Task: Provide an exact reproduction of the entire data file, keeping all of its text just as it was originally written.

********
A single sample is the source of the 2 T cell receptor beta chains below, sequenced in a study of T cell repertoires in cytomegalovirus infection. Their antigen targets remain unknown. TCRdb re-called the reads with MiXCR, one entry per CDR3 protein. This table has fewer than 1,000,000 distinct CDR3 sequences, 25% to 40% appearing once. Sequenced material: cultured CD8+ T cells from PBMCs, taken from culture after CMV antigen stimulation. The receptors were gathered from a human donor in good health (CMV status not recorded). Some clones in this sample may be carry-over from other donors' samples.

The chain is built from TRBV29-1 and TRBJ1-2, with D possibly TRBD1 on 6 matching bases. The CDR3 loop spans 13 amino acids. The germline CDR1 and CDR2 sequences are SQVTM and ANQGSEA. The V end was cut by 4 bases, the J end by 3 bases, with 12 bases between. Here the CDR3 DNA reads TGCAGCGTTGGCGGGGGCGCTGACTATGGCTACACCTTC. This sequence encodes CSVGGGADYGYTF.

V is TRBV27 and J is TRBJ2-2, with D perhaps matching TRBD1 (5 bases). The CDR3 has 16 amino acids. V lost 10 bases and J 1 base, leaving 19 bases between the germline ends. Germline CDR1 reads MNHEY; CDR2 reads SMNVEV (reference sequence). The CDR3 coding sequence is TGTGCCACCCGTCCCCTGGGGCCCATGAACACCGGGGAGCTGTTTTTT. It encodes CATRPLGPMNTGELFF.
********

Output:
A single sample is the source of the 2 T cell receptor beta chains below, sequenced in a study of T cell repertoires in cytomegalovirus infection. Their antigen targets remain unknown. TCRdb re-called the reads with MiXCR, one entry per CDR3 protein. This table has fewer than 1,000,000 distinct CDR3 sequences, 25% to 40% appearing once. Sequenced material: cultured CD8+ T cells from PBMCs, taken from culture after CMV antigen stimulation. The receptors were gathered from a human donor in good health (CMV status not recorded). Some clones in this sample may be carry-over from other donors' samples.

The chain is built from TRBV29-1 and TRBJ1-2, with D possibly TRBD1 on 6 matching bases. The CDR3 loop spans 13 amino acids. The germline CDR1 and CDR2 sequences are SQVTM and ANQGSEA. The V end was cut by 4 bases, the J end by 3 bases, with 12 bases between. Here the CDR3 DNA reads TGCAGCGTTGGCGGGGGCGCTGACTATGGCTACACCTTC. This sequence encodes CSVGGGADYGYTF.

V is TRBV27 and J is TRBJ2-2, with D perhaps matching TRBD1 (5 bases). The CDR3 has 16 amino acids. V lost 10 bases and J 1 base, leaving 19 bases between the germline ends. Germline CDR1 reads MNHEY; CDR2 reads SMNVEV (reference sequence). The CDR3 coding sequence is TGTGCCACCCGTCCCCTGGGGCCCATGAACACCGGGGAGCTGTTTTTT. It encodes CATRPLGPMNTGELFF.